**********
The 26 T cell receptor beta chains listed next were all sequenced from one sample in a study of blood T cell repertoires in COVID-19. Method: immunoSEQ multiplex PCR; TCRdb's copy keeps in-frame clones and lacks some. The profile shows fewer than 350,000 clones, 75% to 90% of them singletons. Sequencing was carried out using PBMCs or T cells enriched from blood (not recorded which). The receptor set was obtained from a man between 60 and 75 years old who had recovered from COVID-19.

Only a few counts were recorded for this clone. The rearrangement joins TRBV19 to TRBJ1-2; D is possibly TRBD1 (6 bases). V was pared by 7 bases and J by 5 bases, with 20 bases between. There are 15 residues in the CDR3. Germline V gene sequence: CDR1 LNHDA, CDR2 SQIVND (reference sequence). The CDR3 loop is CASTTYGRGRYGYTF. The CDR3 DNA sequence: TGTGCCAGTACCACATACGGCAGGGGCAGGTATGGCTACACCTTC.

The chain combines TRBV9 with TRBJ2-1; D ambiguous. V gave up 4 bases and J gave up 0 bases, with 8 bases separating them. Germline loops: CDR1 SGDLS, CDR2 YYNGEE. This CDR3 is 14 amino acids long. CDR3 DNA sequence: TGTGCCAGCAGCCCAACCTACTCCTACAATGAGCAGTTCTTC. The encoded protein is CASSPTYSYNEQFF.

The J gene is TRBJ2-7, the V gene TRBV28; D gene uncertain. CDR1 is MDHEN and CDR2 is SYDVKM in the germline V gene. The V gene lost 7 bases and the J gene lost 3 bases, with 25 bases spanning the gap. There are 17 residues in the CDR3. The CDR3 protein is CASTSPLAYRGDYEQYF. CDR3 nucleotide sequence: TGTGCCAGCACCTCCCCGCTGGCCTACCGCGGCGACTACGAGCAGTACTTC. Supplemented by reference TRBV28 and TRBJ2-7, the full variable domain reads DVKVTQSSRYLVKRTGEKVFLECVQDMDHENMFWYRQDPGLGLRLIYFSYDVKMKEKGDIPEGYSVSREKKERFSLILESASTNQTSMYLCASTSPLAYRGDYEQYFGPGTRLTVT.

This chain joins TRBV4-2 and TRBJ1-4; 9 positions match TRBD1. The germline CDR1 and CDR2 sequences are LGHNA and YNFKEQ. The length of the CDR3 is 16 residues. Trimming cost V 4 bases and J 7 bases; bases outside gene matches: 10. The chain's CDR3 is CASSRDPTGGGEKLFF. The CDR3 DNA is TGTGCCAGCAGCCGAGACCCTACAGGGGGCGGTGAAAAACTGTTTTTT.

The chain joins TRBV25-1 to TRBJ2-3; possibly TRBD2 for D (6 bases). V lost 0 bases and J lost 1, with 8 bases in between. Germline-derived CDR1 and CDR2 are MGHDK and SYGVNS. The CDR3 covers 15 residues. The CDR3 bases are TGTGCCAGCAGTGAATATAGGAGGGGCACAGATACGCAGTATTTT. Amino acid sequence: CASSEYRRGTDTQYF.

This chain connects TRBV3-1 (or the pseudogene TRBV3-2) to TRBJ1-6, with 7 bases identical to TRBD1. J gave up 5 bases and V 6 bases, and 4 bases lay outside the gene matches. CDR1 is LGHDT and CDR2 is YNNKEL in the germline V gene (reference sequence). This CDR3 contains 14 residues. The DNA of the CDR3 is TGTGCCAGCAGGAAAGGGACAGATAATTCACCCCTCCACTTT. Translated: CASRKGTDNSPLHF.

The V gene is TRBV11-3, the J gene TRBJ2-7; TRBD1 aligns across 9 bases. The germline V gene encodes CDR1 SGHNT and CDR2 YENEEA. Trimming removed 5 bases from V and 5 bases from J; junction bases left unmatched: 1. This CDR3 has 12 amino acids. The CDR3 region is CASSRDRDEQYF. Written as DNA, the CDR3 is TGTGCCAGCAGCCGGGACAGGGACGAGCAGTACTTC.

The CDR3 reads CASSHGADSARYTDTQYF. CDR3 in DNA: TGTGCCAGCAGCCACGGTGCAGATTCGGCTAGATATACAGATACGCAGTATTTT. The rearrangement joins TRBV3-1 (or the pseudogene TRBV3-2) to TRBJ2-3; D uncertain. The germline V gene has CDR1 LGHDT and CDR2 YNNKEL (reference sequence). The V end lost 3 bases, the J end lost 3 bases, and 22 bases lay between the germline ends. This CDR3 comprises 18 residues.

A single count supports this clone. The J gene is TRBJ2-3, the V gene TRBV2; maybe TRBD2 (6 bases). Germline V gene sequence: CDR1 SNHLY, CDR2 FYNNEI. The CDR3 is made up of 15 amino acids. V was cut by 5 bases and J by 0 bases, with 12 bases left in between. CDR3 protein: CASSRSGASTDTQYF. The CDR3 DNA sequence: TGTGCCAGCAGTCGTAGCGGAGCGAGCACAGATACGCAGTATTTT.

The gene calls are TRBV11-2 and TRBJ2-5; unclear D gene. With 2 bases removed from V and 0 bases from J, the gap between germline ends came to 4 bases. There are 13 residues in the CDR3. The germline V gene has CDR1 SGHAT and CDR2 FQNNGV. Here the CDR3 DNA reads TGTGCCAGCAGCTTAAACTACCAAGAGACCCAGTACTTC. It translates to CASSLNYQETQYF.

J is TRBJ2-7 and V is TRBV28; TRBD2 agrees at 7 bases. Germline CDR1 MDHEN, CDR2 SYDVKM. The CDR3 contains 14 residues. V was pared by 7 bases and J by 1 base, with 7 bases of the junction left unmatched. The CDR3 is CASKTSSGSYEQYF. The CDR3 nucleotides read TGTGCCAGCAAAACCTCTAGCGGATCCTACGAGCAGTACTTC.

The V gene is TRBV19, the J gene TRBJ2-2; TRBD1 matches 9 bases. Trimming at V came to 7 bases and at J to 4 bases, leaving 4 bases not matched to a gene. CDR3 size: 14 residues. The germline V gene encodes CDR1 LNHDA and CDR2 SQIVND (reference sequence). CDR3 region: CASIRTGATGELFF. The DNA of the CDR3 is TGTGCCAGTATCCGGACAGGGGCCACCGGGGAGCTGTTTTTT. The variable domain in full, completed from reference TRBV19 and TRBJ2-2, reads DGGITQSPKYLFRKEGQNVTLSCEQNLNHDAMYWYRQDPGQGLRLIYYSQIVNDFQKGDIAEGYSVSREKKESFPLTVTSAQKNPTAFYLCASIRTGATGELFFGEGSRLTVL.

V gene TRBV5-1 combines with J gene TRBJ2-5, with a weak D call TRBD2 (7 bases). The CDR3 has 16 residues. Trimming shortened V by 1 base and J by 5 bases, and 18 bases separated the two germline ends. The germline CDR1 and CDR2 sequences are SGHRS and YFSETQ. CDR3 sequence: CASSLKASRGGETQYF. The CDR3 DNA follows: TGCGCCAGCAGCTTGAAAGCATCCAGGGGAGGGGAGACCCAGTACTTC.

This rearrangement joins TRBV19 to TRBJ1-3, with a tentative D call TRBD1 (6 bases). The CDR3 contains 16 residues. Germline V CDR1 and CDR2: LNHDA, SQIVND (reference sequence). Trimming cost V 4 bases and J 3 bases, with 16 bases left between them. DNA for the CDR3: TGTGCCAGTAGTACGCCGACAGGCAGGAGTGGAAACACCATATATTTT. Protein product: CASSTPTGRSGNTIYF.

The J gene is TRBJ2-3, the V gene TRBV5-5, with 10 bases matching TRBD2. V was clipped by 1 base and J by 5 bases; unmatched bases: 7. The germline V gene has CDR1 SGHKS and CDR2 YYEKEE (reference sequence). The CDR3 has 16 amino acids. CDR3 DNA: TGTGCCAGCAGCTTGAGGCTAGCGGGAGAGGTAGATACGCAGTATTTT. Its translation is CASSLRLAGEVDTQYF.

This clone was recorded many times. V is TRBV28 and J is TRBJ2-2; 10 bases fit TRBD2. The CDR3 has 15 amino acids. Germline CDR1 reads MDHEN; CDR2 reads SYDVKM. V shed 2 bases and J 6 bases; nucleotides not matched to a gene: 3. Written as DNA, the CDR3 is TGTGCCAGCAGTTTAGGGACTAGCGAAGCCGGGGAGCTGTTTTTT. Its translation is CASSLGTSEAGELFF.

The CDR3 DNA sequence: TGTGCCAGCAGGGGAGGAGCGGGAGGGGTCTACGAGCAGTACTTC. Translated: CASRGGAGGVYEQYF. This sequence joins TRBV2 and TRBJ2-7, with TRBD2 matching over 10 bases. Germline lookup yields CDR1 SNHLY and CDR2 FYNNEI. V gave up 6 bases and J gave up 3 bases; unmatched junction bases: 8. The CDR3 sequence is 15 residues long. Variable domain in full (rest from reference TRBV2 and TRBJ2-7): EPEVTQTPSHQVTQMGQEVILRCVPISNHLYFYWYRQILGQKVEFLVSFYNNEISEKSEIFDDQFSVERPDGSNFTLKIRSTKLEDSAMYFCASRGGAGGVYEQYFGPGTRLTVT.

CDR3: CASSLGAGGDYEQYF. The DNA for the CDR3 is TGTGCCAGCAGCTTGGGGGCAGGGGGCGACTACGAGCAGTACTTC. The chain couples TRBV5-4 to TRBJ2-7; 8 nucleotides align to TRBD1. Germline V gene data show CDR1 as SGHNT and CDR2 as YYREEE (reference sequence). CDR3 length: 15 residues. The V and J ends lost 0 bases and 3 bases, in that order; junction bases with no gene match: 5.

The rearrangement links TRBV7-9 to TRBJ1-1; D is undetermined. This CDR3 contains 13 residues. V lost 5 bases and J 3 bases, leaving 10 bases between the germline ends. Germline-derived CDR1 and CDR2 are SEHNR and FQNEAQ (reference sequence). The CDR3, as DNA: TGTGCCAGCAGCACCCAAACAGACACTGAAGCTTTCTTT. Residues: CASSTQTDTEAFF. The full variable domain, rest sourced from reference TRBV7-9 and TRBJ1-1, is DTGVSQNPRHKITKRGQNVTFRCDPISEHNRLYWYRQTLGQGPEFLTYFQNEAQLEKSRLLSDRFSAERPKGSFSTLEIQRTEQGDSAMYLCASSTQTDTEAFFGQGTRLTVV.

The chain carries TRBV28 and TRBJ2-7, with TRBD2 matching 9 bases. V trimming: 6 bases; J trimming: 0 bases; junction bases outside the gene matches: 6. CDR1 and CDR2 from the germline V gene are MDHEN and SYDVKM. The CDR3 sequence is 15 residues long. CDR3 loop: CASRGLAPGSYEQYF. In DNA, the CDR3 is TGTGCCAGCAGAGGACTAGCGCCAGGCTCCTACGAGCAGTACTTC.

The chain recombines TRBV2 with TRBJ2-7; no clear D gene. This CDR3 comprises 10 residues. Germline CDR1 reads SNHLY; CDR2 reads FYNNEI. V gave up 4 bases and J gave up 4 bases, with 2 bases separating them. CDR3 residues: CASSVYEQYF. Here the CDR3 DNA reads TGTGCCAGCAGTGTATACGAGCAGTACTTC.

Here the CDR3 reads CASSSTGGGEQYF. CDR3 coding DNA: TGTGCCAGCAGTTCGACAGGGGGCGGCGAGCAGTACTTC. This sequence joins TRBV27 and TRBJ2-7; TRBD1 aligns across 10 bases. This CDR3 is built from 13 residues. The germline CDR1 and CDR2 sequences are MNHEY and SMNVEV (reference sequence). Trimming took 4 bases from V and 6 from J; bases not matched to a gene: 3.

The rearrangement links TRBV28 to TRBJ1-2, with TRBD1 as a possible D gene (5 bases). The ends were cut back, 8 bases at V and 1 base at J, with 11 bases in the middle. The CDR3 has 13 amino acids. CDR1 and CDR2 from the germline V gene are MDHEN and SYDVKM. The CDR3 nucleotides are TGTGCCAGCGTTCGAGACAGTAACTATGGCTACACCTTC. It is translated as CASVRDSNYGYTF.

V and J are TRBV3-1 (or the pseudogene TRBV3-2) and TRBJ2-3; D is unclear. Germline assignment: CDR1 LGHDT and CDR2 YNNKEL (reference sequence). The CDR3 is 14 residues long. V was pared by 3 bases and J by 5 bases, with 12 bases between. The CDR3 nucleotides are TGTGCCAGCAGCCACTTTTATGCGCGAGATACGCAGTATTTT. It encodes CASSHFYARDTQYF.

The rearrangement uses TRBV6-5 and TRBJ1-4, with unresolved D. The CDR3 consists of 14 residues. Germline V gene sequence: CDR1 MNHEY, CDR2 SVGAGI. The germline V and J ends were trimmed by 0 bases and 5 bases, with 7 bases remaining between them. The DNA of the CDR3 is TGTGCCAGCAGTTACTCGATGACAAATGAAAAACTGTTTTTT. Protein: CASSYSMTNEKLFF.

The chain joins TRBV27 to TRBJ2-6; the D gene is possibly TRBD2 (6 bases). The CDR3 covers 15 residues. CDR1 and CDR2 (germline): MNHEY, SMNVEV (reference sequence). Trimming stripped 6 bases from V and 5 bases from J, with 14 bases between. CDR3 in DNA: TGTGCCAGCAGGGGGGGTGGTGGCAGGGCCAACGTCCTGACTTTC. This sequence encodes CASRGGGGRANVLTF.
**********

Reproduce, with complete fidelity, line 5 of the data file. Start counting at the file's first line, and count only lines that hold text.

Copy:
This chain joins TRBV4-2 and TRBJ1-4; 9 positions match TRBD1. The germline CDR1 and CDR2 sequences are LGHNA and YNFKEQ. The length of the CDR3 is 16 residues. Trimming cost V 4 bases and J 7 bases; bases outside gene matches: 10. The chain's CDR3 is CASSRDPTGGGEKLFF. The CDR3 DNA is TGTGCCAGCAGCCGAGACCCTACAGGGGGCGGTGAAAAACTGTTTTTT.